At Best A Backup To Indestructible Manning, Smith Will Likely Never Get A Chance To Prove Most Everyone Wrong

By Jason Keidel
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Eugene Cyril “Geno” Smith III has a new employer. And a new home.

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The good news is, he didn’t need to move to a new state, new city, or even a new building.

Like Brandon Marshall, his former wide receiver and teammate with the Jets, Smith chose to merely slide down the hall. Like Marshall, Smith just changed colors, from green to Big Blue. And, like Marshall, Smith must be thanking his deity for this good fortune.

But unlike Marshall, who has been wildly productive for a decade and surely had myriad teams pining for his services, Smith has to wonder why he ended up being the beneficiary of such cosmic luck, to hit three cherries on his football career. It can’t be karma, as he was hardly a glowing teammate. Indeed, it started at the 2013 draft when Smith made a resounding statement by storming out of Radio City and vowing to fly home because he wasn’t picked in the first round.

Then there was the small matter of $600 — the amount he allegedly owed teammate IK Inemkpali. For whatever reason, Smith felt he not only could stiff the hulking linebacker, but could also taunt him over it. Smith’s reward was a clean hook, shattered jaw, and the loss of his starting job and his future with the Jets.

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Largely known for shrewd personnel moves based on talent and character, the Giants seemed to just sign someone short on both. Smith is perhaps better known for his draft day/sideline scowl — call it the “I deserve better!” look — than for any gridiron deeds. Does Smith have a singular Sunday moment? Can you recall a game or play when you made a note to yourself that the kid had arrived?

Geno Smith gets sacked against the Cardinals

Jets quarterback Geno Smith is sacked by Cardinals outside linebacker Alex Okafor during the fourth quarter at University of Phoenix Stadium on Oct. 17, 2016, in Glendale, Arizona. (Photo by Norm Hall/Getty Images)

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While most Jets fans share the same view on Smith — something to the extent of “good riddance!” — there’s a small faction that thinks Smith either didn’t get a real shot with a real club or did pretty well with the low-end talent around him.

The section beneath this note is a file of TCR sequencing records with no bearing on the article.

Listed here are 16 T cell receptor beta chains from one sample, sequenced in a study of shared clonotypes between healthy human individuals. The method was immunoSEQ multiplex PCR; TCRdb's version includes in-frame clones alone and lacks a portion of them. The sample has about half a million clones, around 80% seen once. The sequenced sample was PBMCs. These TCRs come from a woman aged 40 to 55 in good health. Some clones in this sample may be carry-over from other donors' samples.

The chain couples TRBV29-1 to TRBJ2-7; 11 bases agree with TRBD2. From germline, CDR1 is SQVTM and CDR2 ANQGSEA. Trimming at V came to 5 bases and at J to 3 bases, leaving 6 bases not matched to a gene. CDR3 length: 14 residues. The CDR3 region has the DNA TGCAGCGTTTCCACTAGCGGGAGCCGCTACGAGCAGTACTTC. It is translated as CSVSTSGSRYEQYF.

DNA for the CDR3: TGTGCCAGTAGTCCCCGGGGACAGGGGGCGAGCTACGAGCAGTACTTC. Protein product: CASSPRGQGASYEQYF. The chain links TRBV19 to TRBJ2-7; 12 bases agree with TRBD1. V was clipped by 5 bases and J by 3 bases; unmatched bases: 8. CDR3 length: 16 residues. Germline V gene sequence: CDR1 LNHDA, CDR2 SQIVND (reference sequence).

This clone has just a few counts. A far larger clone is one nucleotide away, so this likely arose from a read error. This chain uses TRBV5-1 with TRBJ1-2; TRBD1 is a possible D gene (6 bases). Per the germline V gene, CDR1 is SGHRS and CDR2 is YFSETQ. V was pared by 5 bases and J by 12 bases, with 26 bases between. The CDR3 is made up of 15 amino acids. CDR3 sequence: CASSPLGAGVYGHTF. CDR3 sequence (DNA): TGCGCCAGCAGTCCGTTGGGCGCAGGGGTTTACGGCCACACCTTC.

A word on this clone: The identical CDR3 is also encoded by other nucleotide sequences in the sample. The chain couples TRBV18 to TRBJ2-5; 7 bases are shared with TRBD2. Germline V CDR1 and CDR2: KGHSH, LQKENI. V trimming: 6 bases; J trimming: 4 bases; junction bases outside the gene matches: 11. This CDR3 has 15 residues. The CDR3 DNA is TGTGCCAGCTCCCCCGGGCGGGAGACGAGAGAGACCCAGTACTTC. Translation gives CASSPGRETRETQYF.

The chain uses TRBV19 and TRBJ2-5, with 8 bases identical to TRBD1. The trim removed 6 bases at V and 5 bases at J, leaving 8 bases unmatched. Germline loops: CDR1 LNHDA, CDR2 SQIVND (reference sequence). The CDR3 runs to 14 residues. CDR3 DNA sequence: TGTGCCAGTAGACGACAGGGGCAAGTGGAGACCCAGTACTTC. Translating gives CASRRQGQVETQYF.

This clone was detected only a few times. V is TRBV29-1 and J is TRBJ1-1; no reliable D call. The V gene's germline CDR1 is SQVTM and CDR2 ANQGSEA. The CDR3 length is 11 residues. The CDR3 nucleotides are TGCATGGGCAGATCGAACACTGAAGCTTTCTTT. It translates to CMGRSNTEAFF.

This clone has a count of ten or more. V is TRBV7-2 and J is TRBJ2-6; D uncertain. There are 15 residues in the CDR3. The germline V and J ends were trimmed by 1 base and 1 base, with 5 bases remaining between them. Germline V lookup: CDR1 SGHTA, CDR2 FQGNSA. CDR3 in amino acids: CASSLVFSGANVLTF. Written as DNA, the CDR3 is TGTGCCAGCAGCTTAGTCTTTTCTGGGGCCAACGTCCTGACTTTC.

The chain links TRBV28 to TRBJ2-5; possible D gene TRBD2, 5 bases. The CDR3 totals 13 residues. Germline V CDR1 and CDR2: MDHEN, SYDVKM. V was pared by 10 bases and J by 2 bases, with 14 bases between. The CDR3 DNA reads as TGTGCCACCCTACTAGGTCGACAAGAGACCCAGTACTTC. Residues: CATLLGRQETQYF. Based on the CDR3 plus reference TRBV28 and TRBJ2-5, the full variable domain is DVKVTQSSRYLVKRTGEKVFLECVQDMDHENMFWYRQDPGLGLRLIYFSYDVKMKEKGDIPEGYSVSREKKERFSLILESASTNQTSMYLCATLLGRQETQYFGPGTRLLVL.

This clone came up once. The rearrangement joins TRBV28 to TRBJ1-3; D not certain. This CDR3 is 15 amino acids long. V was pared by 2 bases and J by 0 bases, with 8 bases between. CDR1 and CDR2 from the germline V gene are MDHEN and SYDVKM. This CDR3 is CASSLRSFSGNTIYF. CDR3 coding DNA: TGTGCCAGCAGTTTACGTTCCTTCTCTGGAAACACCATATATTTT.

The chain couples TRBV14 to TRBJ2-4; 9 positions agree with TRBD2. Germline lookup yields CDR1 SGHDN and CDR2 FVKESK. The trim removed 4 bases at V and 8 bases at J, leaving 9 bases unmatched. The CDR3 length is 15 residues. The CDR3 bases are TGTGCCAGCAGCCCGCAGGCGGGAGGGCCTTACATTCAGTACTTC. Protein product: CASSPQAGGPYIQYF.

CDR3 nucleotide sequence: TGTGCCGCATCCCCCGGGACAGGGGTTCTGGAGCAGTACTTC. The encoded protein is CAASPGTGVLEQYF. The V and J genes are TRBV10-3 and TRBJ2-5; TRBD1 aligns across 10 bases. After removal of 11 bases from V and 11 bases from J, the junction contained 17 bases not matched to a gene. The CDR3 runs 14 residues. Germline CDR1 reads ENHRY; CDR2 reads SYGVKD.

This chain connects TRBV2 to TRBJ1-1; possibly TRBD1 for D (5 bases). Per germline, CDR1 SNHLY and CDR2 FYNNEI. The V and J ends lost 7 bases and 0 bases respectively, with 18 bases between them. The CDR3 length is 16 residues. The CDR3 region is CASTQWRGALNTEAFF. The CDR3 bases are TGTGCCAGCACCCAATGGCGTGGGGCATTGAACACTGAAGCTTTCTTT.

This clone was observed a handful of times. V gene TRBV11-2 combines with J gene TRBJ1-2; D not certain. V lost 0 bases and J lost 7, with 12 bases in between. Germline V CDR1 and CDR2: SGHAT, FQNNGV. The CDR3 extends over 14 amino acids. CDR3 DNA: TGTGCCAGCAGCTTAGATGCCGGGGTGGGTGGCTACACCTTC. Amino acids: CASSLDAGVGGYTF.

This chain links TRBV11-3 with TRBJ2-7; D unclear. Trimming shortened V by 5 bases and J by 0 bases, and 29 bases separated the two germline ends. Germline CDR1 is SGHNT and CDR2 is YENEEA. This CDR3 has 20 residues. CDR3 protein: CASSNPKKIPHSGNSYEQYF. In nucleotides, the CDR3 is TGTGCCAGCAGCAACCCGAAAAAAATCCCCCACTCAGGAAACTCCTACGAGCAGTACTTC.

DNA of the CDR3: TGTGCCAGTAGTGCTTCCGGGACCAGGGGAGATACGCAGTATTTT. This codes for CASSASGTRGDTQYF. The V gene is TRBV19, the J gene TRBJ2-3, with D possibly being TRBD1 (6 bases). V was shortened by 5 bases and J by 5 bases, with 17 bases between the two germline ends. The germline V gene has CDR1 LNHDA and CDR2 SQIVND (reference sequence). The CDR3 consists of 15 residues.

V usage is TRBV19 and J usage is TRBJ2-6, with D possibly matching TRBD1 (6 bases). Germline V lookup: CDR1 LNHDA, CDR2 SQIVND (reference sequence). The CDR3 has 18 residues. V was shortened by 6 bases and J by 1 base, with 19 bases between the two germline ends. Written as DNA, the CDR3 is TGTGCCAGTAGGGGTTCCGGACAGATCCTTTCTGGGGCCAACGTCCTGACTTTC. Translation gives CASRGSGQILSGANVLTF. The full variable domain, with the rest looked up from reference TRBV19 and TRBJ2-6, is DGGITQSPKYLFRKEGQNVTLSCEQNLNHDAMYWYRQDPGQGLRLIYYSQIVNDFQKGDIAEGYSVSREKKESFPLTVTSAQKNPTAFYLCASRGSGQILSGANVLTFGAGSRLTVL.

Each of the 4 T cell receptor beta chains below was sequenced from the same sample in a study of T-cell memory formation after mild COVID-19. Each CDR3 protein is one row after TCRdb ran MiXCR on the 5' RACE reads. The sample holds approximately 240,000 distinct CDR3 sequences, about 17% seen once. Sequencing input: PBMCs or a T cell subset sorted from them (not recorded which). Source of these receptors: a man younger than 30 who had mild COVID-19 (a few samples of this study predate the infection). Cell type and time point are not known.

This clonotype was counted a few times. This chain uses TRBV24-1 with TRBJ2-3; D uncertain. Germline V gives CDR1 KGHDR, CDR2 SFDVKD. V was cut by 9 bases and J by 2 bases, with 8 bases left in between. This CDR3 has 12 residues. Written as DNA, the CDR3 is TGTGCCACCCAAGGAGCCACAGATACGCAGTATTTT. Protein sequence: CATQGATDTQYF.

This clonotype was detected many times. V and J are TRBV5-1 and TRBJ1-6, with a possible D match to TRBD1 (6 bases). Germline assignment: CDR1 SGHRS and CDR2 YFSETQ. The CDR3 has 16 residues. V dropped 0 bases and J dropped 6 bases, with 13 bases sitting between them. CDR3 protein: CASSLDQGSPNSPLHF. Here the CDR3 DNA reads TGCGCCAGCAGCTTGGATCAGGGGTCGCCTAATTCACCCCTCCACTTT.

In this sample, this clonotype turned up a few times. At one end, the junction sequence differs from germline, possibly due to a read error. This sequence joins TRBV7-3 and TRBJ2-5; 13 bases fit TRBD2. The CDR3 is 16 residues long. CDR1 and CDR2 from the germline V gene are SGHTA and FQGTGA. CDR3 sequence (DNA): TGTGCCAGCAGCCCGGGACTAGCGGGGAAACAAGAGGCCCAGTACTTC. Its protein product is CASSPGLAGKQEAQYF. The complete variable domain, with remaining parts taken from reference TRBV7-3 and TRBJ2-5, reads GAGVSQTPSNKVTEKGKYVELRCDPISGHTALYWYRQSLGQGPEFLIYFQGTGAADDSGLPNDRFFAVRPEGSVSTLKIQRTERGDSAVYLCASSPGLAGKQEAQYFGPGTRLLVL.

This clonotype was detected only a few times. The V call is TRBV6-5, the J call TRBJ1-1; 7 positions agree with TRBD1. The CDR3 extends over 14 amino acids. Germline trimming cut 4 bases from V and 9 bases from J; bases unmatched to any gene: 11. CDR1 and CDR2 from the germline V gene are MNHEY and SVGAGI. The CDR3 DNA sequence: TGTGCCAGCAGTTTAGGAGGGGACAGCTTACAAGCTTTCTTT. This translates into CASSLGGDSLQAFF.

Make what you will of his stats, but it’s the only universal metric we have. Smith completed 57.9 percent of his passes, for 28 touchdowns and 36 interceptions. His record during his tormented time with the Jets was a fitting 12-18. Sure, he would have done a bit better with Marshall and Eric Decker than he did with David Nelson and Jeremy Kerley, but don’t truly gifted quarterbacks make the offense better, rather than rely on the offense to make them better? If you need to toss a lifeline Smith’s way, you’ll say he needed a true change of scenery, even if his new home looks exactly the same, except for the players and the colors.

But will Smith even get a chance to debunk his detractors? One could argue that the job of backup quarterback for the Giants is either the best job or the worst job in sports. The bad news is Eli Manning’s backup will likely never play a game, a quarter, or a snap. The good news, depending on your perspective, is Smith will never play a game, quarter, or snap, and hence won’t be brutalized in the pocket, won’t worry about concussions, and will get paid to clutch that clipboard for three hours every week.

If anyone, however, is frothing for him to have a chance to prove his football mettle, it’s Smith. No active NFL quarterback — except Colin Kaepernick and maybe Brock Osweiler — has more repairs to perform on his off-field reputation and on-field production. Smith, 27, would love the chance to play with Odell Beckham and Marshall, but you have to earn your place on the field.

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And what does it say about the Jets, who know more about Smith than anyone, that they thought Josh McCown was a better option? McCown will turn 38 before the season starts, has been traded twice, and the Jets will be the eighth team he has dressed for. The last time McCown started at least 10 games (2014) he went 1-10, completing 56.3 percent of his passes, with 11 touchdowns and 14 picks. The Jets found that more appetizing than a player 10 years his junior.

Smith enters this season with the possibility that it could be his last. He enters the Giants’ locker room short on production and respect. Maybe the Giants see something in him that we don’t. For his sake, here’s hoping Big Blue finds luck in No. 7.

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Follow Jason on Twitter at @JasonKeidel